The Ragamuffin does shed hair, but it isn't considered to be excessive. They are also not completely hypoallergenic. Providing you groom your cat, they might be suitable if you have mild allergies. Spending a bit of time with one of these cats is always advisable, especially before adding them as a permanent member of the family.
Other things to add to your grooming routine include checking their ears and eyes for dirt and discharge. Use separate soft and damp cloths to clean these areas. Also, make sure to trim nails when required.
The Health and Happiness of your Ragamuffin Cat
A healthy Ragamuffin can expect to have a lifespan of up to 16 years. They are considered to be a generally healthy breed and not subject to any specific genetic conditions.
Like other cat breeds, though, they can be prone to some health conditions. These include:
- Hypertrophic cardiomyopathy. This condition is one of the most common in cats, and knowing the symptoms can make all the difference. Also, there is now a gene test that is available for this, which can help to identify which cats are affected. Signs to look out for include loss of appetite, lethargy, and shortness of breath.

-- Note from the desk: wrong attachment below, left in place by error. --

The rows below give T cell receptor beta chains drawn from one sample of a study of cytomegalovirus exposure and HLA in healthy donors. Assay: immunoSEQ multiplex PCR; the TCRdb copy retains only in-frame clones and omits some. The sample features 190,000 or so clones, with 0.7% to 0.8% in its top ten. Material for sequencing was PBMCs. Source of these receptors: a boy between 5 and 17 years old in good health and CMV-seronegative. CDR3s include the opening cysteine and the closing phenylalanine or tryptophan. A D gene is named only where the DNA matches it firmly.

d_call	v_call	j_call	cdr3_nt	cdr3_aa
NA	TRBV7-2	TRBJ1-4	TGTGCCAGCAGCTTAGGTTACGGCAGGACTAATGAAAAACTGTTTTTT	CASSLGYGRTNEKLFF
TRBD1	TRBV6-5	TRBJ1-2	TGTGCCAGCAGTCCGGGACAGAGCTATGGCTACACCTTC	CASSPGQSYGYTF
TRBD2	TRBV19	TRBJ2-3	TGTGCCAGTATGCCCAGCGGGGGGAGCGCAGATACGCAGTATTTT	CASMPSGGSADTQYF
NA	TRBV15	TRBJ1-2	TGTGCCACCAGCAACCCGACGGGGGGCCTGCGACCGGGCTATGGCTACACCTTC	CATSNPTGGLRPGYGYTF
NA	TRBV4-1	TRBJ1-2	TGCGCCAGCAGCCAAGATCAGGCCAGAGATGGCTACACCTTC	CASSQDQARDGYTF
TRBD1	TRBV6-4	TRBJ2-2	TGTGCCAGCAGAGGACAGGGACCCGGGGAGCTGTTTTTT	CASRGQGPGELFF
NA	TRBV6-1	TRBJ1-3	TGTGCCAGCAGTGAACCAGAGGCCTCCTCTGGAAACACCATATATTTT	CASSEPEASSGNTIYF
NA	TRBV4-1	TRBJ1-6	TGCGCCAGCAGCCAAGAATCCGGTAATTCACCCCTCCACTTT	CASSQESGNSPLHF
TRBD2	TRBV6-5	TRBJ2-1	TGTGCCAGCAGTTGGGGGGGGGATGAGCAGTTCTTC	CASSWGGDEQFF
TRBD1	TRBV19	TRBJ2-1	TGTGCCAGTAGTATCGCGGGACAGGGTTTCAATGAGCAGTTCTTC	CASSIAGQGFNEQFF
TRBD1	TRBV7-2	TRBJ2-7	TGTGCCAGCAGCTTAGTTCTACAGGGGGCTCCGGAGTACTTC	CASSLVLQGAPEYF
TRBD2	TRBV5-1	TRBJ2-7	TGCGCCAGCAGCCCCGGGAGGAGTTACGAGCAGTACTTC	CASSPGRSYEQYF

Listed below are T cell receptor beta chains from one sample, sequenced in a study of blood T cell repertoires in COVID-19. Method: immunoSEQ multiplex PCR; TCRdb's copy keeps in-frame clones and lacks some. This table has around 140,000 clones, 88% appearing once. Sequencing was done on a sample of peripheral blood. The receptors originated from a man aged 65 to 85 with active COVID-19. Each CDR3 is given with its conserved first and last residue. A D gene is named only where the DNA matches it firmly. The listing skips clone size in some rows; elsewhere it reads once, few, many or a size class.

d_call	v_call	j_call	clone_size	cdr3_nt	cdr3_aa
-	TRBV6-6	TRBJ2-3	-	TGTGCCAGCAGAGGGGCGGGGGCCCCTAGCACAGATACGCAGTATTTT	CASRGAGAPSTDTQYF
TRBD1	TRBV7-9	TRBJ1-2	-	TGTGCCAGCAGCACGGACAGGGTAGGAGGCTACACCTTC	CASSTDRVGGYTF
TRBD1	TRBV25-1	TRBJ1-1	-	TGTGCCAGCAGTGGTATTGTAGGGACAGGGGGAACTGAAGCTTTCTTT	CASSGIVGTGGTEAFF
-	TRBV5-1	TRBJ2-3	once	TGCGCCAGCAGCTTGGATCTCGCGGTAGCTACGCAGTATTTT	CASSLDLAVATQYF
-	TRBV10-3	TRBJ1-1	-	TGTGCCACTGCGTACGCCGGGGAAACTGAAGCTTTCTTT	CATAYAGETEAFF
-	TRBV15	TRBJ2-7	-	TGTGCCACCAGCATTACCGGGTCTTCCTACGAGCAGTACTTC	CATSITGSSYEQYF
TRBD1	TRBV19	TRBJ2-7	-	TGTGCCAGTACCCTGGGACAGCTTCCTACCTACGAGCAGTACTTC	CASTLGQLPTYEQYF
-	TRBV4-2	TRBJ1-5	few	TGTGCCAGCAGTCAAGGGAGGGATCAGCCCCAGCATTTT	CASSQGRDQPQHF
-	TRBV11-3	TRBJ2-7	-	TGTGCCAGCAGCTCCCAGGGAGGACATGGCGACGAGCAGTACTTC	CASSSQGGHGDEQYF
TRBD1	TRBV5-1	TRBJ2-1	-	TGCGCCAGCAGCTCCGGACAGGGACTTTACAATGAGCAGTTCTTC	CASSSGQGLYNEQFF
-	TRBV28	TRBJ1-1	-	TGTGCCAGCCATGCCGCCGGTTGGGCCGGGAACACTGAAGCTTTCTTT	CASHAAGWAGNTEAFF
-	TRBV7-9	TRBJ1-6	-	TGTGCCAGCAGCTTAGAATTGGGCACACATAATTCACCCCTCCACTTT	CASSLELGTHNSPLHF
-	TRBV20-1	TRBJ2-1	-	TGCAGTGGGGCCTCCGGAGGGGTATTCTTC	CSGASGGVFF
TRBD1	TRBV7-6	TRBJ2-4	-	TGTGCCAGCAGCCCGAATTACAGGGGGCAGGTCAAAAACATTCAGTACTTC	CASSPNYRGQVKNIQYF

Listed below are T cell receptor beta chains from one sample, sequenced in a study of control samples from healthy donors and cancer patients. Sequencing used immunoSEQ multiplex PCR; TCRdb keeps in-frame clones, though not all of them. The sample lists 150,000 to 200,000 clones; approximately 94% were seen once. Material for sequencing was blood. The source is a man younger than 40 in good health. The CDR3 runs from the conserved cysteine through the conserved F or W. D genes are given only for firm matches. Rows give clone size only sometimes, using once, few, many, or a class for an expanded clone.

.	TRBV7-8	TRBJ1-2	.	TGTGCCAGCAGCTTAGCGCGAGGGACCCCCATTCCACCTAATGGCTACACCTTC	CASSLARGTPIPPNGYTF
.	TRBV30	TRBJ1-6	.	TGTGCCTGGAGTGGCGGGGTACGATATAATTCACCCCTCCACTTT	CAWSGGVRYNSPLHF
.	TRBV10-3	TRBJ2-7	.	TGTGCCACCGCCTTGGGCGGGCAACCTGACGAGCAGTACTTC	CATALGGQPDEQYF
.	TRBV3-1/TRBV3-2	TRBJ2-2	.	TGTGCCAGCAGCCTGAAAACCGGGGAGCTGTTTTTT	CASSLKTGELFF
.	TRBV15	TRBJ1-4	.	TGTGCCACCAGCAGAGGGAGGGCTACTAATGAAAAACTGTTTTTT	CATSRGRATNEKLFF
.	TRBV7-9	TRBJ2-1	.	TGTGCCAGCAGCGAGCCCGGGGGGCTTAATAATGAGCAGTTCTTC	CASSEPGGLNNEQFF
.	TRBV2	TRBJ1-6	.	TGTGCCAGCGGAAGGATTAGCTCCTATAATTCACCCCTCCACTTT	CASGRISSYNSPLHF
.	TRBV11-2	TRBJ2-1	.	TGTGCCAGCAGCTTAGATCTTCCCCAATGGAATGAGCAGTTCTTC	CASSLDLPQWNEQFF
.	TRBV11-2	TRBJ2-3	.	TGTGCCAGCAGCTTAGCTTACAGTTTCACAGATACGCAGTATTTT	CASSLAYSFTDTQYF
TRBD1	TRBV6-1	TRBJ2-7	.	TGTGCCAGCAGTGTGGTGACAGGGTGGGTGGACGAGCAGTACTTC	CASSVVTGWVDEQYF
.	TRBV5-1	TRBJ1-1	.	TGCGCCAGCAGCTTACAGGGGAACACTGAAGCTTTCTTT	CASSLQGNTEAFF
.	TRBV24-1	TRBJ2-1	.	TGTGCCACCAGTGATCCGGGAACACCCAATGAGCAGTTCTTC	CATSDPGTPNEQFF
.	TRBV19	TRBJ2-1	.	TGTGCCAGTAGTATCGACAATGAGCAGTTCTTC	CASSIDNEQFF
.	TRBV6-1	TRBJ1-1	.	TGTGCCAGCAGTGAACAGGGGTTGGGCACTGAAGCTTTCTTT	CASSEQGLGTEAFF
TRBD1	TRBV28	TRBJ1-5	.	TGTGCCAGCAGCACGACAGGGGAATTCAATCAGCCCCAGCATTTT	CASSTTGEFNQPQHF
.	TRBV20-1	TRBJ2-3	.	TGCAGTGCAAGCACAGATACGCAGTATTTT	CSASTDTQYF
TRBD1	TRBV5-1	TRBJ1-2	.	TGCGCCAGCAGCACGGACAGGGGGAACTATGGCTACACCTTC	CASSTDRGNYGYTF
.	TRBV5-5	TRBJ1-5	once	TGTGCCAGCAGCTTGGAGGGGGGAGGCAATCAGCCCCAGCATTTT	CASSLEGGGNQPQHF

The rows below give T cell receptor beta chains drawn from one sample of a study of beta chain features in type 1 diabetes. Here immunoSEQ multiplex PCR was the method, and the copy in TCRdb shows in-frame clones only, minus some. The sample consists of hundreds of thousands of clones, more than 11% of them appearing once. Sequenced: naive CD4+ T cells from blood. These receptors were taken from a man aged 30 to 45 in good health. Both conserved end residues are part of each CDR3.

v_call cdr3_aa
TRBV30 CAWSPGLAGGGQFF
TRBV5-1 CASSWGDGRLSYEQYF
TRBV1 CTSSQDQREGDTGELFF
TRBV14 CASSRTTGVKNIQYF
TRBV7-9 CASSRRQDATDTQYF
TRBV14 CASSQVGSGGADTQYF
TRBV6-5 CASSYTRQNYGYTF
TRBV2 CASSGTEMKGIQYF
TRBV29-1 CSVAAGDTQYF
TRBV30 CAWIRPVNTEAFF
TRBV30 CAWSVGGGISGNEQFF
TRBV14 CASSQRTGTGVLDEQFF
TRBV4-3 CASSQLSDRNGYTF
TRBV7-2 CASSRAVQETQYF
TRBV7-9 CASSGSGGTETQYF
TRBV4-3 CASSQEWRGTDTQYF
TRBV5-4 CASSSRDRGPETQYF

- Polycystic kidney disease. This is another common health problem for cats. Knowing the signs can help with knowing when to get veterinary assistance. This condition causes cysts to form in the cat’s kidneys. Symptoms can include excessive urination and thirst, weakness, and weight loss.
Feline History. Where does the Ragamuffin Cat come from?
The origin of the Ragamuffin is patchy. But it is accepted that the breed was developed from Ragdoll cats. Whereas Ragdoll’s history dates back to the 1960s, the Ragamuffin is much more recent. A group of breeders left the International Ragdoll Cat Association in 1994. They actually named their cats Ragamuffin, partly as a joke! But the name stuck.
The Ragamuffin is now recognized with the CFA with certain conditions. Cats with white-colored points are not eligible to be registered as this breed.
Ragamuffins are also now accepted by other registries. These include the American Association of Cat Enthusiasts